In his commentary on Judges, Vermigli has this arresting application concerning music and singing in church. He writes:
Almost everywhere in the papal religion they think they have worshipped God sufficiently in the Church when they have sung and shouted loud and long… There are many priests and monks who think they deserve well of God because they have sung many psalms… Another vice to be removed is that there should not be so much singing in church as to leave almost no time for preaching the Word of God and holy doctrine. We can see this happening everywhere in a way, for everything is so noisy with chanting and piping that there is no time left for preaching. So it happens that people depart from church full of music and harmony, yet they are fasting and starving for heavenly doctrine.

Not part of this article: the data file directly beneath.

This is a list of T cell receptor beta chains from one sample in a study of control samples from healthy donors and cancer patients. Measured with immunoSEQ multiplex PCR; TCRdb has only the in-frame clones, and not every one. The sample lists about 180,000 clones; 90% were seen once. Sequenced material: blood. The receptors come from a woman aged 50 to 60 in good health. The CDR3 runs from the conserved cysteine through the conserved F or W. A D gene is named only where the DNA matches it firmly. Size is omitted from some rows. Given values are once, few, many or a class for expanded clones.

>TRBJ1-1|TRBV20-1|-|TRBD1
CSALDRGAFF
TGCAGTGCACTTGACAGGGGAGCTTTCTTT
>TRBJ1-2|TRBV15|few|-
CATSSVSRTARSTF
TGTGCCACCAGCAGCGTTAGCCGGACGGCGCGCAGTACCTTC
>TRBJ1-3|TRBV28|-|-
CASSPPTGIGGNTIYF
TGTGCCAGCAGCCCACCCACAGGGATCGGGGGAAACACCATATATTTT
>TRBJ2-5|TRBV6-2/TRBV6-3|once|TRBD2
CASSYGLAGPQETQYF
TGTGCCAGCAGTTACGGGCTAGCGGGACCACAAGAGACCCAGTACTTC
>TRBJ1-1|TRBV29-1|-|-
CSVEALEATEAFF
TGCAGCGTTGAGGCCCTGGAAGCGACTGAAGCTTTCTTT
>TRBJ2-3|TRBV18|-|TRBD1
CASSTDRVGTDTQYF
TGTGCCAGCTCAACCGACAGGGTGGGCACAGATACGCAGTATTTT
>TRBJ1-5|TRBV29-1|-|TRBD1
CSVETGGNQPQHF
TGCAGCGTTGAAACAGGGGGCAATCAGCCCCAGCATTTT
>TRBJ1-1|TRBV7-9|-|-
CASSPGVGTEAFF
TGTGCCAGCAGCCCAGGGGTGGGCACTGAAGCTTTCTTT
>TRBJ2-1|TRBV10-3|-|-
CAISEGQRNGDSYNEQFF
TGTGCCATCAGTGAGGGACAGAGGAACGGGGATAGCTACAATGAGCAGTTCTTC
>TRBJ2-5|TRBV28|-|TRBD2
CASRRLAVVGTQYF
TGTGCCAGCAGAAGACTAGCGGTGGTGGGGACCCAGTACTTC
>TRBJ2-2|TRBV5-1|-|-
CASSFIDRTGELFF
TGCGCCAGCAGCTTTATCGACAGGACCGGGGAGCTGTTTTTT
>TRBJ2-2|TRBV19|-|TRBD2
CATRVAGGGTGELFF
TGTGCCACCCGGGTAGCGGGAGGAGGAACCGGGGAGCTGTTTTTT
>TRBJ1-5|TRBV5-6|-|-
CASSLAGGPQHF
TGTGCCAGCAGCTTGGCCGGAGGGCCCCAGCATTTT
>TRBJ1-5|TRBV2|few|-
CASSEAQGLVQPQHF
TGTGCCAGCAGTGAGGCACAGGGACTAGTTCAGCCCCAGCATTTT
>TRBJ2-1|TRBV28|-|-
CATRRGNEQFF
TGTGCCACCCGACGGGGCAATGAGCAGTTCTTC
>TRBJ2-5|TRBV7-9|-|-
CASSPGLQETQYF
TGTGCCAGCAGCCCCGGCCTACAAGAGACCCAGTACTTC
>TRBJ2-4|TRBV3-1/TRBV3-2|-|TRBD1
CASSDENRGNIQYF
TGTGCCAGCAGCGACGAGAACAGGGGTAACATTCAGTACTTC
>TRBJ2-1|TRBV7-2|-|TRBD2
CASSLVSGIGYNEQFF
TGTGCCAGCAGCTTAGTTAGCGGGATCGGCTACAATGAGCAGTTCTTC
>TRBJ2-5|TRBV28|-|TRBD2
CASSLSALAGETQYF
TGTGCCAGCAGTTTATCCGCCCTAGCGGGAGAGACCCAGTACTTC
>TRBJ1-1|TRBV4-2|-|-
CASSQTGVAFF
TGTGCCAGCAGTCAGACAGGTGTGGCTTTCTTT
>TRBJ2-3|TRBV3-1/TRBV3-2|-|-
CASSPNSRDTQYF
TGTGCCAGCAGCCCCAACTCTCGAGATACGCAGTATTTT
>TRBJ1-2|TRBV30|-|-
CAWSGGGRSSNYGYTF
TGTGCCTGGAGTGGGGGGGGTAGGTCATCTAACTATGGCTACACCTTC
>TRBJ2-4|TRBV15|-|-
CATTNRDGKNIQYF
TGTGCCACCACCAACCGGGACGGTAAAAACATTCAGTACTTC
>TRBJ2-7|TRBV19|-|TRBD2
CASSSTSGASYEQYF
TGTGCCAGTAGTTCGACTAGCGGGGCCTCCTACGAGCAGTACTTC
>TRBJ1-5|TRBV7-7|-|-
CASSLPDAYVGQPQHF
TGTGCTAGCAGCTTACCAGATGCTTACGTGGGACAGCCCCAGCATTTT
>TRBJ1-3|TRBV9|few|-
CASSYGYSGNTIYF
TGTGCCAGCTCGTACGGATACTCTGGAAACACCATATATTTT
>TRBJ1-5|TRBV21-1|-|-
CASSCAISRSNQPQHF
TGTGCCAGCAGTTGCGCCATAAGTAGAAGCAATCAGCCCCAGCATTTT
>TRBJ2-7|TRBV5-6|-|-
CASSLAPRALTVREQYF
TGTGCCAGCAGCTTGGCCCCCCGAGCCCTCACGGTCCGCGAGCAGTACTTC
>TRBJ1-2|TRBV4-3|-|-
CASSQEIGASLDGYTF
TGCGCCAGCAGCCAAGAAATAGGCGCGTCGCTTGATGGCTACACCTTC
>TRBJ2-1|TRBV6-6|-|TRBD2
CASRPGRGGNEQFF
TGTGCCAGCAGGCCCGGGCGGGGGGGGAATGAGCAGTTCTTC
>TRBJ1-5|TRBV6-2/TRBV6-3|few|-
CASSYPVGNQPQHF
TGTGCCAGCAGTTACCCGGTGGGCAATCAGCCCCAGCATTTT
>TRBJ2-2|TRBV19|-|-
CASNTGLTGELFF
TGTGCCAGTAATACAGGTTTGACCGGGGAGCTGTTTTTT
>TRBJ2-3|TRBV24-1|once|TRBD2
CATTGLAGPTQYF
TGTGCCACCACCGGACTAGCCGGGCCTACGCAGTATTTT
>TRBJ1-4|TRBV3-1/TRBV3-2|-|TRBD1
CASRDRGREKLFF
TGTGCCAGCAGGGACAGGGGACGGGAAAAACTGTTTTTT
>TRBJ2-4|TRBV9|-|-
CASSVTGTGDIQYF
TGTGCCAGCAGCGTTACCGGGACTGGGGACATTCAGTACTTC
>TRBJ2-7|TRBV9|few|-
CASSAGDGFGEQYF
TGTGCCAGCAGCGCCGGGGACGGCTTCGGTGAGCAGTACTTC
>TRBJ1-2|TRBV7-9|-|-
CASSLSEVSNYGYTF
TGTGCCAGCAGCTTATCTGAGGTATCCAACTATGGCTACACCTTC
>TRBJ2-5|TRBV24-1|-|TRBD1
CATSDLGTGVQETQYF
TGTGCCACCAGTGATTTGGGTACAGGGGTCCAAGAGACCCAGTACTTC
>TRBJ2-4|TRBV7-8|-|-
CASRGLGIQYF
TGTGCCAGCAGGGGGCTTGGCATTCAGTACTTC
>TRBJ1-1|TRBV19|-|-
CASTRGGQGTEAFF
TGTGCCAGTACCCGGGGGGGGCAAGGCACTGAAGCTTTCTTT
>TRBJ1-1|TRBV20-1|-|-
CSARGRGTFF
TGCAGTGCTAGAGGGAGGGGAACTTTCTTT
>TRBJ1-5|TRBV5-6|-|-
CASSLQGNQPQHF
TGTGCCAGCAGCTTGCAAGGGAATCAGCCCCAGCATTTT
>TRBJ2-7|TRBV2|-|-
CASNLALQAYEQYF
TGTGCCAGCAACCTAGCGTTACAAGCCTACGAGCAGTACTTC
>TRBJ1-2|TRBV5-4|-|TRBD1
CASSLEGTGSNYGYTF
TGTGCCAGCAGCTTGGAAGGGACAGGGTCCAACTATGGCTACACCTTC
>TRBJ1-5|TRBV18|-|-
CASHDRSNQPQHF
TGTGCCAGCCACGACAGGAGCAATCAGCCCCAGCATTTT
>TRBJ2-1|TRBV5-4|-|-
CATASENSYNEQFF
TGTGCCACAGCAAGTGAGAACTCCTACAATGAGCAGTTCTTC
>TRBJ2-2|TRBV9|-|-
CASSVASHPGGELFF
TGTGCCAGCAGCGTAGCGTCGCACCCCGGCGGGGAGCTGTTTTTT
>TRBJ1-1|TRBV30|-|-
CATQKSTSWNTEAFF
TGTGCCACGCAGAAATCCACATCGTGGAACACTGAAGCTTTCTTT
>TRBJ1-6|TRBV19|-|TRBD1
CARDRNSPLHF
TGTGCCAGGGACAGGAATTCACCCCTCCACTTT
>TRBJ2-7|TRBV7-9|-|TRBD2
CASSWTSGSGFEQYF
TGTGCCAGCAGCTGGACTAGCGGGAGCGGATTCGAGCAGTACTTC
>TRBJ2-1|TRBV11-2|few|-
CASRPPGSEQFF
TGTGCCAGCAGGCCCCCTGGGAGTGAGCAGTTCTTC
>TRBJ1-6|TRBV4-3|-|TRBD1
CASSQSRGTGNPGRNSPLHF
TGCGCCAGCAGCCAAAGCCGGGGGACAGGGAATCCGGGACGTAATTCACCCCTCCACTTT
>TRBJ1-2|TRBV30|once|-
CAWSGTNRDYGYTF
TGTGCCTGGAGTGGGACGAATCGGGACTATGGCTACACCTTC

This reminded me of an article by my friend Vaughan Roberts on the same subject, here. Though it is interesting that Vermigli was writing well before the modern charismatic movement. That, it seems, has more in common with early modern Roman Catholicism than we might have thought. How interesting too that Vermigli had such an influence over Cranmer and the composition of the English Book of Common Prayer which like Vermigli (died 1562) is celebrating an anniversary this year (1552, 1662).